Community outreach

There are many community-based organizations whose daily mission involves working to help justice-impacted individuals. Collaborating with them to improve hiring practices can lead to a pipeline of potential talent. Some of these area organizations include:

  • The Minnesota Department of Corrections has several reentry services and resources, like the Minnesota Transition Coalitions. 
  • Twin Cities R!se has a mission “to transform the lives of those impacted by racial or socio-economic barriers through Personal Empowerment, career training and meaningful employment.”
  • Repowered, formerly Tech Dump, is one of Minnesota’s largest e-waste collectors but is also a social enterprise that provides jobs and training for persons facing barriers to employment.
  • Ujamaa Place prepares men who are unemployed or underemployed and have yet to hold a consistent job due to instability or incarceration to enter the workforce through numerous services and resources. 
  • Art from the Inside is an organization founded by a correctional officer to allow incarcerated artists to express themselves through art and community exhibitions.
  • We Are All Criminals is a Minnesota non-profit organization dedicated to challenging society’s perceptions of being “criminal.” 

In addition, Ramsey County Workforce Services has numerous programs aimed at helping employers find qualified workers, including justice-impacted individuals, such as:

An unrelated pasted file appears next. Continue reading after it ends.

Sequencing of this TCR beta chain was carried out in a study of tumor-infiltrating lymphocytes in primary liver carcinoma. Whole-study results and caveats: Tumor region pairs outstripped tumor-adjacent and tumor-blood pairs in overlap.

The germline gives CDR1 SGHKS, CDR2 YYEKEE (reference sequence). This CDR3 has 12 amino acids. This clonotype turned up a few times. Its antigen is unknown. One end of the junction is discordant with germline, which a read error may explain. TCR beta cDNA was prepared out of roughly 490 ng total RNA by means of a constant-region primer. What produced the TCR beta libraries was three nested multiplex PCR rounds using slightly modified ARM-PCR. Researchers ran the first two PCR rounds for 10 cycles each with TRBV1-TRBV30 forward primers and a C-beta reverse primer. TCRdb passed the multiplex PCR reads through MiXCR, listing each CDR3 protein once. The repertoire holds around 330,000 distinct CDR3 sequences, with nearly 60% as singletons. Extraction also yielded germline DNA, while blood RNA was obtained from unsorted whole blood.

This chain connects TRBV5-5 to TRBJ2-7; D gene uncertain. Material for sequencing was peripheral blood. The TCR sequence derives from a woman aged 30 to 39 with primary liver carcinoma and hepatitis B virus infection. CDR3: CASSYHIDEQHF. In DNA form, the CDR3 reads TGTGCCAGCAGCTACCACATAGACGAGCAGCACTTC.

• Job Connect is the largest workforce and training network in the Twin Cities. 
  • Being an Employer of the Day at a community location is a great way to promote your company while screening, interviewing and hiring candidates on-site. 
  • Fair Opportunities is a collaboration of Ramsey County and the Workforce Innovation Board of Ramsey County offering information, resources and events to help employers better understand the value of hiring individuals impacted by the criminal justice system.

An exciting example occurring in out-state Minnesota is the Rural Minnesota Concentrated Employment Program’s Restoring Connections program. This program developed relationships with employers who commit to hiring justice-involved individuals. These employers benefit from access to individual specialized skills and the new employee’s eagerness to join their workforce.

Healthy business practices

Employers seeking to alleviate their workforce issues can make a fair business investment by intentionally adding justice-impacted individuals to their potential employee pool. Giving a second chance to these people eager to prove they are not a wrong choice they made has the potential to be the best choice a business leader can make.

Ramsey County Workforce Solutions implores business owners and leaders to reach out today to see how they can be intentional in hiring justice-impacted individuals.